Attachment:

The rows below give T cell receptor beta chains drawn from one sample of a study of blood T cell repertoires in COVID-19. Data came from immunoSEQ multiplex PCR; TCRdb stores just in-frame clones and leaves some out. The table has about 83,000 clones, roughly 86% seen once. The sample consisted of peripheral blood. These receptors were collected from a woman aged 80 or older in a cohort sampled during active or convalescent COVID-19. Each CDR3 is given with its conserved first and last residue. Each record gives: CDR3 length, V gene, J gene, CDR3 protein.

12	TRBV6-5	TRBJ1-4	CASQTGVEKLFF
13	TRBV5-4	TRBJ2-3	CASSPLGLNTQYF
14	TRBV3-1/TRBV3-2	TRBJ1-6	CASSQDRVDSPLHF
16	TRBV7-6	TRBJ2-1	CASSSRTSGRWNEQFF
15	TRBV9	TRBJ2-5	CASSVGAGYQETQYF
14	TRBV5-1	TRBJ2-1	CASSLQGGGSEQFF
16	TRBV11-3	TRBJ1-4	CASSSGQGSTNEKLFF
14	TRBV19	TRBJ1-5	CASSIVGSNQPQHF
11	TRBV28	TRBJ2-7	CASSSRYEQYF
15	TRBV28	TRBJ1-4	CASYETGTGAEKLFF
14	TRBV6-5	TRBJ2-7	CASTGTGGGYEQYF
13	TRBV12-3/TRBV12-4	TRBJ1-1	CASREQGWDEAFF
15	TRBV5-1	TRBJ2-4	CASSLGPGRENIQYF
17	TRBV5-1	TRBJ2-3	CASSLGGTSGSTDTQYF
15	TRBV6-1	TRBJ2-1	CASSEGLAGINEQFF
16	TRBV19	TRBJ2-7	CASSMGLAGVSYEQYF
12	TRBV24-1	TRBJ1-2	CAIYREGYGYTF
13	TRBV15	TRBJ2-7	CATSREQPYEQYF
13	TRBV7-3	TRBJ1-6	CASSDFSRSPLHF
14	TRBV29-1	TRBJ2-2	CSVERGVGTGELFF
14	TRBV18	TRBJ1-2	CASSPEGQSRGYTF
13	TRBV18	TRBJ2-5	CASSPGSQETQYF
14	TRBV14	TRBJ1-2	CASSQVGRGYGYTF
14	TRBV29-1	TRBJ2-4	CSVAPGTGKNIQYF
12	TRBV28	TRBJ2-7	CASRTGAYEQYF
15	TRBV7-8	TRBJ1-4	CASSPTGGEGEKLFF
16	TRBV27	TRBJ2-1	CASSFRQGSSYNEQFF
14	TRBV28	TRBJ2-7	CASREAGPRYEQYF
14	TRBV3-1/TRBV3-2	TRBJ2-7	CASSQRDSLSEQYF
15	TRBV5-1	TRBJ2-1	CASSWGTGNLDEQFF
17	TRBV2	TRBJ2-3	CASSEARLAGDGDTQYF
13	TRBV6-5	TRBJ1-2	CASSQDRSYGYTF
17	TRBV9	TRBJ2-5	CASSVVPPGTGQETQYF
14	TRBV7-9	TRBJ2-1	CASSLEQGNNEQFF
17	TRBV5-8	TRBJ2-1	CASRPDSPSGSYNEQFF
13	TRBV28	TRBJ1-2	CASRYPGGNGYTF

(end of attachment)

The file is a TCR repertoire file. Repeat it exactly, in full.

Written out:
The rows below give T cell receptor beta chains drawn from one sample of a study of blood T cell repertoires in COVID-19. Data came from immunoSEQ multiplex PCR; TCRdb stores just in-frame clones and leaves some out. The table has about 83,000 clones, roughly 86% seen once. The sample consisted of peripheral blood. These receptors were collected from a woman aged 80 or older in a cohort sampled during active or convalescent COVID-19. Each CDR3 is given with its conserved first and last residue. Each record gives: CDR3 length, V gene, J gene, CDR3 protein.

12	TRBV6-5	TRBJ1-4	CASQTGVEKLFF
13	TRBV5-4	TRBJ2-3	CASSPLGLNTQYF
14	TRBV3-1/TRBV3-2	TRBJ1-6	CASSQDRVDSPLHF
16	TRBV7-6	TRBJ2-1	CASSSRTSGRWNEQFF
15	TRBV9	TRBJ2-5	CASSVGAGYQETQYF
14	TRBV5-1	TRBJ2-1	CASSLQGGGSEQFF
16	TRBV11-3	TRBJ1-4	CASSSGQGSTNEKLFF
14	TRBV19	TRBJ1-5	CASSIVGSNQPQHF
11	TRBV28	TRBJ2-7	CASSSRYEQYF
15	TRBV28	TRBJ1-4	CASYETGTGAEKLFF
14	TRBV6-5	TRBJ2-7	CASTGTGGGYEQYF
13	TRBV12-3/TRBV12-4	TRBJ1-1	CASREQGWDEAFF
15	TRBV5-1	TRBJ2-4	CASSLGPGRENIQYF
17	TRBV5-1	TRBJ2-3	CASSLGGTSGSTDTQYF
15	TRBV6-1	TRBJ2-1	CASSEGLAGINEQFF
16	TRBV19	TRBJ2-7	CASSMGLAGVSYEQYF
12	TRBV24-1	TRBJ1-2	CAIYREGYGYTF
13	TRBV15	TRBJ2-7	CATSREQPYEQYF
13	TRBV7-3	TRBJ1-6	CASSDFSRSPLHF
14	TRBV29-1	TRBJ2-2	CSVERGVGTGELFF
14	TRBV18	TRBJ1-2	CASSPEGQSRGYTF
13	TRBV18	TRBJ2-5	CASSPGSQETQYF
14	TRBV14	TRBJ1-2	CASSQVGRGYGYTF
14	TRBV29-1	TRBJ2-4	CSVAPGTGKNIQYF
12	TRBV28	TRBJ2-7	CASRTGAYEQYF
15	TRBV7-8	TRBJ1-4	CASSPTGGEGEKLFF
16	TRBV27	TRBJ2-1	CASSFRQGSSYNEQFF
14	TRBV28	TRBJ2-7	CASREAGPRYEQYF
14	TRBV3-1/TRBV3-2	TRBJ2-7	CASSQRDSLSEQYF
15	TRBV5-1	TRBJ2-1	CASSWGTGNLDEQFF
17	TRBV2	TRBJ2-3	CASSEARLAGDGDTQYF
13	TRBV6-5	TRBJ1-2	CASSQDRSYGYTF
17	TRBV9	TRBJ2-5	CASSVVPPGTGQETQYF
14	TRBV7-9	TRBJ2-1	CASSLEQGNNEQFF
17	TRBV5-8	TRBJ2-1	CASRPDSPSGSYNEQFF
13	TRBV28	TRBJ1-2	CASRYPGGNGYTF